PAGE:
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Kelch-like ECH-associated protein 1 is a protein that in humans is encoded by the Keap1 gene.[1]


Keap1 has four discrete protein domains. The N-terminal Broad complex, Tramtrack and Bric-à-Brac (BTB) domain contains the Cys151 residue, which is one of the important cysteines in stress sensing. The intervening region (IVR) domain contains two critical cysteine residues, Cys273 and Cys288, which are a second group of cysteines important for stress sensing. A double glycine repeat (DGR) and C-terminal region (CTR) domains collaborate to form a β-propeller structure, which is where Keap1 interacts with Nrf2.


Keap1 has been shown to interact with Nrf2, a master regulator of the antioxidant response, which is important for the amelioration of oxidative stress.[2][3][4]

Under quiescent conditions, Nrf2 is anchored in the cytoplasm through binding to Keap1, which, in turn, facilitates the ubiquitination and subsequent proteolysis of Nrf2. Such sequestration and further degradation of Nrf2 in the cytoplasm are mechanisms for the repressive effects of Keap1 on Nrf2.

As a drug target

Because Nrf2 activation leads to a coordinated antioxidant and anti-inflammatory response, and Keap1 represses Nrf2 activation, Keap1 has become a very attractive drug target.[5][6][7][8]

A series of synthetic oleane triterpenoid compounds, known as antioxidant inflammation modulators (AIMs), are being developed by Reata Pharmaceuticals, Inc. and are potent inducers of the Keap1-Nrf2 pathway, blocking Keap1-dependent Nrf2 ubiquitination and leading to the stabilization and nuclear translocation of Nrf2 and subsequent induction of Nrf2 target genes.[citation needed] The lead compound in this series, bardoxolone methyl (also known as CDDO-Me or RTA 402), was in late-stage clinical trials for the treatment of chronic kidney disease (CKD) in patients with type 2 diabetes mellitus and showed an ability to improve markers of renal function in these patients.[citation needed] However, the Phase 3 trial was halted due to safety concerns.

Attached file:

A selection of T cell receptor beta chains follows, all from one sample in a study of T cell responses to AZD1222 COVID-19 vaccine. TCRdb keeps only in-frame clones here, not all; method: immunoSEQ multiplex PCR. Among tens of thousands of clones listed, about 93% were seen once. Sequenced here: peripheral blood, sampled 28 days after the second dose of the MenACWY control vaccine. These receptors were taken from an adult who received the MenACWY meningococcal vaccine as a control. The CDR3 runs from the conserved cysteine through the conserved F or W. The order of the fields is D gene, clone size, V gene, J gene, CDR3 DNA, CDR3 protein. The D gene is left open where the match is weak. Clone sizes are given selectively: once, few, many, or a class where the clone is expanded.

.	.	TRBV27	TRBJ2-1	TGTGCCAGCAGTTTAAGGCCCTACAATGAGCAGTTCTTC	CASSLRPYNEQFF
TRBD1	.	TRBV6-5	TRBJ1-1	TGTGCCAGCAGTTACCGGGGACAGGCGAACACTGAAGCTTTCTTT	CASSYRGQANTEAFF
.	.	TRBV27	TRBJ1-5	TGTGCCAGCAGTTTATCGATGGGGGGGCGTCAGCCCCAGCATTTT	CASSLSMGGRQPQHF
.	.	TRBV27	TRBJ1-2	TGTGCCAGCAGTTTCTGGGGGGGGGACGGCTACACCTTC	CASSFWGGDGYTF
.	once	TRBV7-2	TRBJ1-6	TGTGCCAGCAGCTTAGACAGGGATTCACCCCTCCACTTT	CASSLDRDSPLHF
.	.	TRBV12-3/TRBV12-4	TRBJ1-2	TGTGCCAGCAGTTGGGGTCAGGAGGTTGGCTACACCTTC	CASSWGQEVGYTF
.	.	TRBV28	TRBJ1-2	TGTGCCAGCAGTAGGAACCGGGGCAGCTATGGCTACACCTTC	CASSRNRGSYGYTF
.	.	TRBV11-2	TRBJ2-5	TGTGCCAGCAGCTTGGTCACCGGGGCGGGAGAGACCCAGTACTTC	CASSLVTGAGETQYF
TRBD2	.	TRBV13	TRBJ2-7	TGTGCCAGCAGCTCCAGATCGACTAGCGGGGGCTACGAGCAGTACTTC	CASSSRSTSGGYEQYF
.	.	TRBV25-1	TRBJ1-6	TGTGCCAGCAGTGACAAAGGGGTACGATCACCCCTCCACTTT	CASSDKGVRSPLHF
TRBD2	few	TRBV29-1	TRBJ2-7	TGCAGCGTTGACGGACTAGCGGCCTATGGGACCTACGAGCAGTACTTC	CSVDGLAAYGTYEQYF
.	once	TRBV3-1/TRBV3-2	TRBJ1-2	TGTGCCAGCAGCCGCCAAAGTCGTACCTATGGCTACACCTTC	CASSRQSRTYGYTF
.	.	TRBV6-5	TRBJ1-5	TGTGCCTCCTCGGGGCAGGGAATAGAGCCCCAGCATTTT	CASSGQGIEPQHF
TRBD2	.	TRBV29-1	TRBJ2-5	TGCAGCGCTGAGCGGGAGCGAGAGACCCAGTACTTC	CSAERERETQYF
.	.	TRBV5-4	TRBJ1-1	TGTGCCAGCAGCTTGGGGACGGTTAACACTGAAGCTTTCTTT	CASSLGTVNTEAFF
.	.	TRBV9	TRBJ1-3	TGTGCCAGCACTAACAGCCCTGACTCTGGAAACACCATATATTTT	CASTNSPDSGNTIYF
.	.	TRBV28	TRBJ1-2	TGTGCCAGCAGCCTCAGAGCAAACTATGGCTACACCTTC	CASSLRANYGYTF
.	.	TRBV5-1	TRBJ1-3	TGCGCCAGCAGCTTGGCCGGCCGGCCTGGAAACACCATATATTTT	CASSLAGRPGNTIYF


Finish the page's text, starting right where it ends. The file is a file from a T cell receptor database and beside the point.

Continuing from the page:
1. "Entrez Gene: KEAP1 kelch-like ECH-associated protein 1".
  2. Cullinan SB, Zhang D, Hannink M, Arvisais E, Kaufman RJ, Diehl JA (Oct 2003). "Nrf2 is a direct PERK substrate and effector of PERK-dependent cell survival". Mol. Cell. Biol. 23 (20): 7198–209. doi:10.1128/mcb.23.20.7198-7209.2003. PMC 230321. PMID 14517290.
  3. Shibata T, Ohta T, Tong KI, Kokubu A, Odogawa R, Tsuta K, Asamura H, Yamamoto M, Hirohashi S (Sep 2008). "Cancer related mutations in NRF2 impair its recognition by Keap1-Cul3 E3 ligase and promote malignancy". Proc. Natl. Acad. Sci. U.S.A. 105 (36): 13568–73. doi:10.1073/pnas.0806268105. PMC 2533230. PMID 18757741.
  4. Wang XJ, Sun Z, Chen W, Li Y, Villeneuve NF, Zhang DD (Aug 2008). "Activation of Nrf2 by arsenite and monomethylarsonous acid is independent of Keap1-C151: enhanced Keap1-Cul3 interaction". Toxicol. Appl. Pharmacol. 230 (3): 383–9. doi:10.1016/j.taap.2008.03.003. PMC 2610481. PMID 18417180.
  5. Abed DA, Goldstein M, Albanyan H, Jin H, Hu L (2015). "Discovery of direct inhibitors of Keap1-Nrf2 protein-protein interaction as potential therapeutic and preventive agents". Acta Pharm Sin B. 5 (4): 285–99. doi:10.1016/j.apsb.2015.05.008. PMC 4629420. PMID 26579458.
  6. Lu MC, Ji JA, Jiang ZY, You QD (2016). "The Keap1-Nrf2-ARE Pathway As a Potential Preventive and Therapeutic Target: An Update". Med Res Rev. 36 (5): 924–63. doi:10.1002/med.21396. PMID 27192495.
  7. Deshmukh P, Unni S, Krishnappa G, Padmanabhan B (2017). "The Keap1-Nrf2 pathway: promising therapeutic target to counteract ROS-mediated damage in cancers and neurodegenerative diseases". Biophys Rev. 9 (1): 41–56. doi:10.1007/s12551-016-0244-4. PMC 5425799. PMID 28510041.
  8. Kerr F, Sofola-Adesakin O, Ivanov DK, Gatliff J, Gomez Perez-Nievas B, Bertrand HC, Martinez P, Callard R, Snoeren I, Cochemé HM, Adcott J, Khericha M, Castillo-Quan JI, Wells G, Noble W, Thornton J, Partridge L (2017). "Direct Keap1-Nrf2 disruption as a potential therapeutic target for Alzheimer's disease". PLoS Genet. 13 (3): e1006593. doi:10.1371/journal.pgen.1006593. PMC 5333801. PMID 28253260.

Further reading